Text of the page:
Last year’s September Apple event — the big one held at the Flint Center in Cupertino — had three main segments:
- iPhone 6 and 6 Plus
- Apple Pay
- Apple Watch (introduced as a One More Thing, the first without Steve Jobs)
Here’s what my gut tells me to expect at tomorrow’s event, at the Bill Graham Civic Auditorium in San Francisco:
- iPhone 6S and 6S Plus
- Apple Watch: WatchOS 2.0, third-party apps, new bands and accessories
- New Apple TV
Conspicuously absent from my guess is anything related to new iPads. I have no sources for this, no hints from any little birdies. This is just my gut feeling, based on Apple’s event schedule in previous years, and how long I think it will take for Apple to explain and demonstrate the three products above.
I agree with John that we probably won’t see any new iPads at this event tomorrow. Apple has routinely kept the iPad refresh later around October / November after the iPhones have been out.
While it is entirely possible that Apple will finally merge the iPhone and iPad events into one big event, I don’t see that happening tomorrow.
John’s post does breakdown two scenarios, one with one giant event and the more likely two smaler events which we’ve seen before:
ONE EVENT SCENARIO: Everyone agrees that new iPhones and a new Apple TV are set for announcement this week. I would be very surprised if Apple Watch didn’t get significant stage time as well — it’s a major new product heading into its first holiday quarter. The new iPhones are widely expected to have new force touch/taptic engine features — that’s the sort of thing that takes significant time to explain and demonstrate on stage. Plus, Apple usually demonstrates all the tentpole features from the soon-to-be-out-of-beta new version of iOS. Yes, they showed us those features back at WWDC — but they will show them again this fall, because that’s how it works. The new Apple TV is an altogether new platform — with a radical new remote and a full-on SDK and App Store, with a purported emphasis on gaming. That will necessarily consume a lot of on-stage demo time. If Apple is also going to unveil new iPads, including a major new 13-inch Pro model, that means either the event will run very long, or, some or all of these products will have rushed introductions and not get the time they deserve. And without the iPads being held for an October unveiling, there’s not enough left for a second event, which means that there will be no on-stage demonstrations or announcements for Mac hardware or OS X 10.11 (El Capitan) this year. It’s certainly possible that Apple could include the new iPads in this event, but there’s no way they could do the iPads and Mac/El Capitan all in this one event. Which means no Mac/El Capitan stage time this year.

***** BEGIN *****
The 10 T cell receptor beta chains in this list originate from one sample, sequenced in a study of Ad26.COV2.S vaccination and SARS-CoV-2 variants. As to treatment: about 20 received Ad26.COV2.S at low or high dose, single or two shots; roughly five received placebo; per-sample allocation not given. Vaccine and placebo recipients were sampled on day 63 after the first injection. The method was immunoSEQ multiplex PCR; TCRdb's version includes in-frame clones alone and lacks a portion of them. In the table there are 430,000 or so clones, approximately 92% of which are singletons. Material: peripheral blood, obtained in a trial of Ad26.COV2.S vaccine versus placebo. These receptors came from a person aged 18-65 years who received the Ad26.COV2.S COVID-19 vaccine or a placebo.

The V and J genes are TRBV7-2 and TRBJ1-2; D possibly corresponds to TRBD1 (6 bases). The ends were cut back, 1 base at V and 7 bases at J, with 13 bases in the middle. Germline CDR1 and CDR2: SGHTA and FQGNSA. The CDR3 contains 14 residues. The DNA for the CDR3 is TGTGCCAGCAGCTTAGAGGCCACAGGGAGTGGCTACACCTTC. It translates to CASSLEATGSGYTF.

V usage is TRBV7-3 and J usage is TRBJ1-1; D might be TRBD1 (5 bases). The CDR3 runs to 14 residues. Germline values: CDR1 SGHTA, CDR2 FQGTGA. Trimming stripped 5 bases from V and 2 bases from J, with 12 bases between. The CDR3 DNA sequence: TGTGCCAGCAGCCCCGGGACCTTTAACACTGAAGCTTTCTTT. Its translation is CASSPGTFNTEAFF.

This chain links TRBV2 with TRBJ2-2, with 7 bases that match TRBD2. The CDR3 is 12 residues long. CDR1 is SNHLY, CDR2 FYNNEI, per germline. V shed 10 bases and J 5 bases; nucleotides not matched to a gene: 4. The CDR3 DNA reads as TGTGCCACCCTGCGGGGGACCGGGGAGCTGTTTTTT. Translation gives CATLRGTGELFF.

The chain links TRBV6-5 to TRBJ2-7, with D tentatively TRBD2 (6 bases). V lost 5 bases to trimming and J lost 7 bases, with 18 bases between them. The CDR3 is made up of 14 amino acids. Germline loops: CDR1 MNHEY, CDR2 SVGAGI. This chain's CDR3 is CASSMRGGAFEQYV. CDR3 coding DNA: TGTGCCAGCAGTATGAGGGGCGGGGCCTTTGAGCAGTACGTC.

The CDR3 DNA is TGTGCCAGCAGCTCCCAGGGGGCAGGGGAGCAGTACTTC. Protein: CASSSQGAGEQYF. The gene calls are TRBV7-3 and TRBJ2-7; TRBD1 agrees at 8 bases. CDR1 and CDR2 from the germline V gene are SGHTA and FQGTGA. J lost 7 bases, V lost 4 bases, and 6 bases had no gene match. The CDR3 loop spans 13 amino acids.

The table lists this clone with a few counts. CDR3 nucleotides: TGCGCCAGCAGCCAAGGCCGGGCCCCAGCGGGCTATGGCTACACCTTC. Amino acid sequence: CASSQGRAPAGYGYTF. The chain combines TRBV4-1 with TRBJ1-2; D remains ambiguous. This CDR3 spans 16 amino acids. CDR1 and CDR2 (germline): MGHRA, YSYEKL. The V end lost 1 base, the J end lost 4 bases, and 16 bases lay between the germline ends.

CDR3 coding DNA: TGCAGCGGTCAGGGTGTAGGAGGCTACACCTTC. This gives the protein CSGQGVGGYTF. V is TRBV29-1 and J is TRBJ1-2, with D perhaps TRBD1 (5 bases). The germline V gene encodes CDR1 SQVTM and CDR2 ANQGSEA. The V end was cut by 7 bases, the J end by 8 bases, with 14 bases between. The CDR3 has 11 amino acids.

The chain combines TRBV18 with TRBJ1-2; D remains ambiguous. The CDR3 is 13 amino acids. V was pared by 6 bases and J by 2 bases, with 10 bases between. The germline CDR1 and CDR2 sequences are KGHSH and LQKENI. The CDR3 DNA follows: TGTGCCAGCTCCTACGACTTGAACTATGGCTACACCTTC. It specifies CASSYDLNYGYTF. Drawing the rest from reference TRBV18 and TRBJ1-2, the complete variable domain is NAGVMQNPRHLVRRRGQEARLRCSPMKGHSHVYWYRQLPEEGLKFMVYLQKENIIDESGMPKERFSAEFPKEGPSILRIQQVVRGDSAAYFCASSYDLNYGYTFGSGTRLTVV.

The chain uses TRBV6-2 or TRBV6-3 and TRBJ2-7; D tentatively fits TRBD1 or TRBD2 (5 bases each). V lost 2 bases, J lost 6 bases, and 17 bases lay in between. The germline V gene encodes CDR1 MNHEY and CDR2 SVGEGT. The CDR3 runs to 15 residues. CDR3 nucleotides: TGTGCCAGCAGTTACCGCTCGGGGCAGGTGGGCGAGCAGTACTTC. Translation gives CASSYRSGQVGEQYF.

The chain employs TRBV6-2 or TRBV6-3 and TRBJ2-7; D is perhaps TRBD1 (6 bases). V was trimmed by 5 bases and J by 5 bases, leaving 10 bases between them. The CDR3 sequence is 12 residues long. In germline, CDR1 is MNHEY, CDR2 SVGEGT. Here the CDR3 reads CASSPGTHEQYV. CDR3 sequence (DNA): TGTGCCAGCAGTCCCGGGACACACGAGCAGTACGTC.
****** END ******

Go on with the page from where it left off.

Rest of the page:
TWO EVENTS SCENARIO: iPhones, Apple Watch, new Apple TV this week. That’s a full event, but not a crowded event. Then we all come back in mid-October for a second event, almost certainly at a smaller venue, where Apple reveals the new iPad lineup, new Mac hardware (like, say, the retina version of the 21-inch iMac) and Craig Federighi gets on stage to demonstrate all the new features in El Capitan. If “new iPads and Macs” were worth their own October event last year, why not again this year, when Apple is purportedly set to announce the iPad Pro? Especially given the way that Tim Cook remains staunchly bullish on the iPad’s long-term prospects, particularly in the business world — which, it seems obvious, is going to be a big part of the iPad Pro’s sales pitch. These new iPads would get more attention headlining their own (albeit smaller) event than they will if they get sandwiched between new iPhones and Apple TV.
It also seems to me that at one of these events, Apple will provide some sort of update on Apple Music. By tradition, that would be the September event, usually with a show-closing live performance (last year was U2). This would leave even less time to shoehorn new iPads into this week’s event.